I love this advice and have talked to a few people about it. When recently sharing it with my Dad, he nodded in agreement and said he does much the same thing during his frequent presentations. It’s important to focus on communicating effectively and focusing the speech on a personal level.
Pg. 119, “Find one imaginary or real person in the audience and speak directly to him while letting your eyes scan the whole audience with a broad sweep, not alighting on any one specifc person so that no one feels excluded from your verbal grasp and no one feels targeted with a fixed gaze. Don’t get caught up in the feeling or fear of being overwhelmed that you are communicating with a mass of people. Imagine just speaking to one person who needs to hear what you have to say and respects it. Don’t get caught up in guessing what your critics might be saying” After Reagan taught me that, I was especially observant of his speeches to see if he followed his own advice — and of course he did.
Something that has stayed in my head recently is a post on Instagram from Dan Lok. He asked, “Would you rather be right or rich?” There is no need to always be right, we do not always need to correct people when they are wrong and we do not always need to share everything that people are asking for, it’s just not always important. I LOVE the imagery of a well and not a fount. While a well has great volume of water (information), it is not easily accessed and for good reason.
The second Reagan tactic shared from this page is exceptional. It is very valuable to be able to reiterate core values. Beyond that, it’s essential to be able to remind our audience of the most important points.
Pg. 137, Reagan often advised me to “Be a well and not a fount” when referring to the assertively inquiring media. I should be a well of information, but that I shouldn’t spout unnecessary details in an undisciplined way unless asked specifically for them — and perhaps not even then.
Another Reagan tactic was to recall, when challenged, the main message he was conveying and to not deviate from it, making every attempt to weave or reweave the original points into his reply.
This quote was featured within the book and one that Reagan held close to heart.
Pg. 161, “I know in my heart that man is good, that what is right will always eventually triumph, and there is purpose and worth to each and every life.”
This is the approach I strive to take. God calls us to share His word and His love. But, it is also very clear in the Bible that while it is our job to make disciples of the nations, only God can soften people’s hearts. Along with that point, I agree with the perspective Reagan practiced. It is up to us to share what we believe and lay out the options yet leave the decision up to the individual.
Pg. 165, While I have called Reagan an evangelist for conservative ideals and ideas, he did not attempt to convert or to prejudice another’s point of view; instead, he laid out the options. He did not force his voice into anyone’s home, but he was grateful to be welcomed there.
I love the “headlights-on approach” that James shared Reagan had. Evil is going to be present in this world, it is a fallen world with sin. Each of the greatest most influential people that I admire and have great respect for shared this belief or attitude. The lifelong attitude that everything would be all right. The most successful people all have a sense of optimism paired with hard work.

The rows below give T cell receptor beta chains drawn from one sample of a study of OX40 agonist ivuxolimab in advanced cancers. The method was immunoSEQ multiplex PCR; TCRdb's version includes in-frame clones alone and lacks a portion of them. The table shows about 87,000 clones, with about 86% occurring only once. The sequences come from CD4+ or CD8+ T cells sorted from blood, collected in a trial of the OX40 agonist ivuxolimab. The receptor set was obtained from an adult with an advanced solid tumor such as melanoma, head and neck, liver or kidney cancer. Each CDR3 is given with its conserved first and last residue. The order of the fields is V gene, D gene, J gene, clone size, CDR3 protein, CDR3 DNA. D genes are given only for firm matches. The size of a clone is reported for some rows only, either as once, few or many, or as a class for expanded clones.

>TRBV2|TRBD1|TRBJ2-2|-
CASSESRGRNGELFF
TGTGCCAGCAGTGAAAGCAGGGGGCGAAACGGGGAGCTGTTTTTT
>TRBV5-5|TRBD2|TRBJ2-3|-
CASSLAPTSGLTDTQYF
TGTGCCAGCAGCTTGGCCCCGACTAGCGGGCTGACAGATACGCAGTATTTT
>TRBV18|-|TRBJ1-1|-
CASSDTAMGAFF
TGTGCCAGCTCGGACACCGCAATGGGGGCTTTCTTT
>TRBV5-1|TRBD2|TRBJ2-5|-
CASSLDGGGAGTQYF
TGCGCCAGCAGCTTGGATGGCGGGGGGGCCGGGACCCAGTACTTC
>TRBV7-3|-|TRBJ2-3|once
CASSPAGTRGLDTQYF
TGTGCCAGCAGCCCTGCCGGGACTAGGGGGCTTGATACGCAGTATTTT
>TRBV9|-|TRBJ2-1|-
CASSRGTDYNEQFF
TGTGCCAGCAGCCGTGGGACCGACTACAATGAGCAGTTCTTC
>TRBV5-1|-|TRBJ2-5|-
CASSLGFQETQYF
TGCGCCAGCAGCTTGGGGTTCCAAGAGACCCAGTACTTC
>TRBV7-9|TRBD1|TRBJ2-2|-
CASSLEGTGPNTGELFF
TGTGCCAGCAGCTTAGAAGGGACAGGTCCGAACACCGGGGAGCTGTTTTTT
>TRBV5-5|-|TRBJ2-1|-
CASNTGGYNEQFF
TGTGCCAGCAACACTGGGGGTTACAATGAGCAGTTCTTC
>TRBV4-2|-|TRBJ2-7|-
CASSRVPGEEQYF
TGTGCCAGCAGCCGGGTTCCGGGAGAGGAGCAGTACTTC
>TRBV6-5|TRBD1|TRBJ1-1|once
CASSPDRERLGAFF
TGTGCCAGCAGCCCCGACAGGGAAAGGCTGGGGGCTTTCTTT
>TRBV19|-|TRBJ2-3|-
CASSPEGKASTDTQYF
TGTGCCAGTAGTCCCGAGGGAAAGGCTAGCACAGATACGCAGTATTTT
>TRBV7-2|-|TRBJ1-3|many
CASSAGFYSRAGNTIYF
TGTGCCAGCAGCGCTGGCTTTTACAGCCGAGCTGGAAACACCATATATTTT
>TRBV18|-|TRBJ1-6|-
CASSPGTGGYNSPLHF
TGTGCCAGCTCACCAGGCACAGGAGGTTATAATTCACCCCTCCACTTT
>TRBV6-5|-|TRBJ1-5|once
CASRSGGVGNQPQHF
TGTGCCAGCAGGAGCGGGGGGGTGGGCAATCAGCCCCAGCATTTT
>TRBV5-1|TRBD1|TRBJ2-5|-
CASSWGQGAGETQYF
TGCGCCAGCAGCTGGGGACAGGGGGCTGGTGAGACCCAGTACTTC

Pg. 170, Reagan held a lifelong attitude that everything would turn out all right. But Reagan was ready to do battle with evil, whereas most people take a detour when it comes to facing down a powerful force of wrongdoing. His courageous confrontation with evil deserves respect, and this may have been his strongest contribution as an American leader.
In Reagan’s advance toward evil, there was in what he said just a headlights-on approach. It is important to note, though, that he was not arguing or pleading for anything. He was stating the facts and building a case for other people to see evil as he did.
At the end of the Cold War, Reagan responded without taking credit for the war — as was characteristic of him. Evil is impersonal to me also and is just something to combat; in my eyes there is not one person more evil than another.
Pg. 171, When asked during the visit to Moscow in 1988, if the “evil empire was no longer evil,” he admitted that was correct, owing to its significant reforms — thus proving that he saw evil impersonally.
Again with the Cold War, this was one of the methods that he undertook. He strived to appeal to the hearts and minds of people and ultimately did so very successfully.
Pg. 174, Reagan knew that his was a war of ideals and felt he could win the hearts and minds of a majority of any people living in tyranny by calling out a lie, as well as engineering many other complex military, diplomatic, trade, and cultural initiatives — all of which were pieces of his mosaic.
I highlighted this spot because James Rosebush was able to observe the White House and its operations at a very intimate level — one I may not get to experience. I believe it is important to understand how the government works and which individual is responsible for what.
Pg. 198, After observing this up close, I had to admit there is actually no overall Chief Operating Officer for the vast U.S. Government as a singular entity. Any President is held accountable for developments in the U.S. government during his time in office, but he is rarely involved directly in its operations. Cabinet officials and agency heads become the closest to acting like Governors of the states with responsibility for their own territories or agencies. The Director of the Office of Management and Budget position comes closest to assuming the Chief Operating Officer role.
This is one of the greatest ways to build trust and show empathy. We must show that what we have been through is difficult maybe, but that it is possible to endure. Everyone has experienced troubles of some sort.
Pg. 213, Because Reagan had been through these troubles and survived, he knew that most other people had troubles as well, and he did not want to appear superior to them just because he had conquered his challenges and came out as a survivor.